The COVID-19 pandemic exposed inequities in access to and success in career and technical education (CTE). This post summarizes a discussion among teachers and program coordinators about what has changed a year into remote instruction, and about how to make CTE programs more equitable now and when in-person instruction returns.
Recent federal policy supports creating middle-class jobs in the “green economy.” To better understand how community colleges can build programs that provide reliable growth trajectories for students in this field, MDRC talked with two practitioners about the North Carolina Community College System’s 10-year-old “Code Green” initiative.
Many programs and agencies collect data about their clients and service use but they may not have the time and resources to use those data to inform their decision making. This post shares some simple approaches for how to use data to improve programs.
A Profile of Roca Baltimore
Roca Baltimore works with young men who have been involved in the justice system and who are at high risk of violence. MDRC is partnering with Roca to evaluate its implementation and participant outcomes. This brief describes the program model, the young men it serves, and its local context.
Career and technical education programs are trying to address challenges faced by disadvantaged students, particularly Black students and other students of color. Access is only part of the path to equity as these programs focus on inclusive workplace environments, meaningful mentorships, and language that emphasizes strengths rather than real or presumed deficits.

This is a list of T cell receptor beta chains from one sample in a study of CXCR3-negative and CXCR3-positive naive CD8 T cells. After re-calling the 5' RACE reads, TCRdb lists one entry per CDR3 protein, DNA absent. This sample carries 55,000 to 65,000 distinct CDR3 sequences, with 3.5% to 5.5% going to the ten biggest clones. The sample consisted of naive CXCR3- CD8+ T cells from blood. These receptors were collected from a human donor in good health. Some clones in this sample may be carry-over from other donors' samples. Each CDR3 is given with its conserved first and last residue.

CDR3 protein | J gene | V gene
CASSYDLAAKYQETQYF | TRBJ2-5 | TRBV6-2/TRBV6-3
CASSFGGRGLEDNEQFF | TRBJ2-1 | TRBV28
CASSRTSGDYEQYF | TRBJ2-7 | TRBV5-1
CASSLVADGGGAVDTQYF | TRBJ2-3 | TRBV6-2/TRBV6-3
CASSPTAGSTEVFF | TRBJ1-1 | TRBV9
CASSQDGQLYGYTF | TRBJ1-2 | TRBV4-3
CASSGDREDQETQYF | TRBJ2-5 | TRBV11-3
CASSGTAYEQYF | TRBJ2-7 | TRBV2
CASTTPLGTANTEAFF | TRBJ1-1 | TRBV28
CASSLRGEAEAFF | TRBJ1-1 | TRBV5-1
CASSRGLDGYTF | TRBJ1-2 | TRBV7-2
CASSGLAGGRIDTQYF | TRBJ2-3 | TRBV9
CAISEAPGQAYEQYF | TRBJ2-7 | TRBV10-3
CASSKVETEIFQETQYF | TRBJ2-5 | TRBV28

Findings From the Family Self-Sufficiency Evaluation
The federal Family Self-Sufficiency program works with Housing Choice Voucher recipients to foster economic self-sufficiency and boost assets through case management and an escrow account for participants’ increased earnings. This three-year report examines program implementation, participants’ engagement, and impacts on employment, government benefits receipt, and material and financial well-being.
Unemployed or underemployed parents have trouble paying child support. In the Families Forward Demonstration, child support agencies sought to help parents get better jobs and increase their earnings by teaching job skills needed by local employers. The questions arising from the project may help other agencies evaluate prospective job training partners.
A Review of the Literature
More than 5 million American children under the age of 18, a disproportionate number of whom are Black or Latino, have had a parent incarcerated. This report reviews studies about promising programs that seek to maintain and build healthy relationships between parents who are incarcerated and their children.
The pandemic has been especially hard on recent high school graduates. MDRC is partnering with several cities to connect 2020 and 2021 graduates to high-quality programs and coaching and counseling resources that can guide them to educational and workforce opportunities that match their interests.
A Partnership Between Child Support Agencies and Local Service Providers
The Families Forward Demonstration examined strategies to help parents with low and middle incomes make reliable child support payments by increasing employment and earnings. The model, which emphasized free occupational training activities, shows promise for helping parents qualify for jobs in their chosen fields and for improving child support compliance.